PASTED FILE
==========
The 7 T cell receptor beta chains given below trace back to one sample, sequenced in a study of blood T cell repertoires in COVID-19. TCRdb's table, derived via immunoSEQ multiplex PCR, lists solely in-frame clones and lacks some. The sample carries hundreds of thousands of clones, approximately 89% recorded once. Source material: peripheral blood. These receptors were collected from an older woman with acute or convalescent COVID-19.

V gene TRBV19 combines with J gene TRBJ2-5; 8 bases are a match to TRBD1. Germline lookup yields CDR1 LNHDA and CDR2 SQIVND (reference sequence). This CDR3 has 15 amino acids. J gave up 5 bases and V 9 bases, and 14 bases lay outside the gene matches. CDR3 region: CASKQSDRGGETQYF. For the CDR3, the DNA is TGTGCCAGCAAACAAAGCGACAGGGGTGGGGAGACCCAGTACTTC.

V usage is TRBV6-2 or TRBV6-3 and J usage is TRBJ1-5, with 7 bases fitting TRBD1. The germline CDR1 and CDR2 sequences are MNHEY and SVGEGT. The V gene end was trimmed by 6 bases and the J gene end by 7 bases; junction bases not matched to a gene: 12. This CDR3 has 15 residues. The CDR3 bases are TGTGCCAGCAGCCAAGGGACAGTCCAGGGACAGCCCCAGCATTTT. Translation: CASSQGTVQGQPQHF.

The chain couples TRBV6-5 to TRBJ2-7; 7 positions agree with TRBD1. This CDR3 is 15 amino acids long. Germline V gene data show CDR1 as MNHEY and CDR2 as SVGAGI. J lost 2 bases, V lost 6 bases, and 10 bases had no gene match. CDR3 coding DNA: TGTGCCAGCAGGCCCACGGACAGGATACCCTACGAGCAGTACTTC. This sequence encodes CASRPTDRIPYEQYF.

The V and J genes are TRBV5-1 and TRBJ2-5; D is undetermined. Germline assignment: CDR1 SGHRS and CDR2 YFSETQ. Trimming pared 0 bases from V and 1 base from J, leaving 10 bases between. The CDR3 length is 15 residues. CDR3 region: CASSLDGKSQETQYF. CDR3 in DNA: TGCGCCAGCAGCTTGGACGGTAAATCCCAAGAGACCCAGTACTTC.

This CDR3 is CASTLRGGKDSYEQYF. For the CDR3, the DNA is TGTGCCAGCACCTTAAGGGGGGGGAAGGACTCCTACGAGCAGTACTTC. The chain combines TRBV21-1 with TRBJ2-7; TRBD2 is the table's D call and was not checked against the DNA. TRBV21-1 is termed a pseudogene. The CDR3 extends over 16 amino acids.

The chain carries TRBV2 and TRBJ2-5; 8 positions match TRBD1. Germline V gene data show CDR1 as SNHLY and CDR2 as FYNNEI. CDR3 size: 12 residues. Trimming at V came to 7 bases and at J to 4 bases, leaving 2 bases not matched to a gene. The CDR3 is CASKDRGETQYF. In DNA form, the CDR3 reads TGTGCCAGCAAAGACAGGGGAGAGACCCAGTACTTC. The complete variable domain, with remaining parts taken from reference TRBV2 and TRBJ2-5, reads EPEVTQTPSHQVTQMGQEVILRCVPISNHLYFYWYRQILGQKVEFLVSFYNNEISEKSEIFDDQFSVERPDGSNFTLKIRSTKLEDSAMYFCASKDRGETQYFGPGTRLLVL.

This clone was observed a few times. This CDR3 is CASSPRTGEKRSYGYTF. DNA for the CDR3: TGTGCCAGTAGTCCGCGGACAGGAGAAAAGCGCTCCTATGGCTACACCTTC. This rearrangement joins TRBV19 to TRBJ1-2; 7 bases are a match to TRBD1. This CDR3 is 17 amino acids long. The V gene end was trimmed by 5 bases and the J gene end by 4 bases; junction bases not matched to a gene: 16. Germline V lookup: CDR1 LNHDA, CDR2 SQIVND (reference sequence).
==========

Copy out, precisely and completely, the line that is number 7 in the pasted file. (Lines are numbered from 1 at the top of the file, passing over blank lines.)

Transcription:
The chain carries TRBV2 and TRBJ2-5; 8 positions match TRBD1. Germline V gene data show CDR1 as SNHLY and CDR2 as FYNNEI. CDR3 size: 12 residues. Trimming at V came to 7 bases and at J to 4 bases, leaving 2 bases not matched to a gene. The CDR3 is CASKDRGETQYF. In DNA form, the CDR3 reads TGTGCCAGCAAAGACAGGGGAGAGACCCAGTACTTC. The complete variable domain, with remaining parts taken from reference TRBV2 and TRBJ2-5, reads EPEVTQTPSHQVTQMGQEVILRCVPISNHLYFYWYRQILGQKVEFLVSFYNNEISEKSEIFDDQFSVERPDGSNFTLKIRSTKLEDSAMYFCASKDRGETQYFGPGTRLLVL.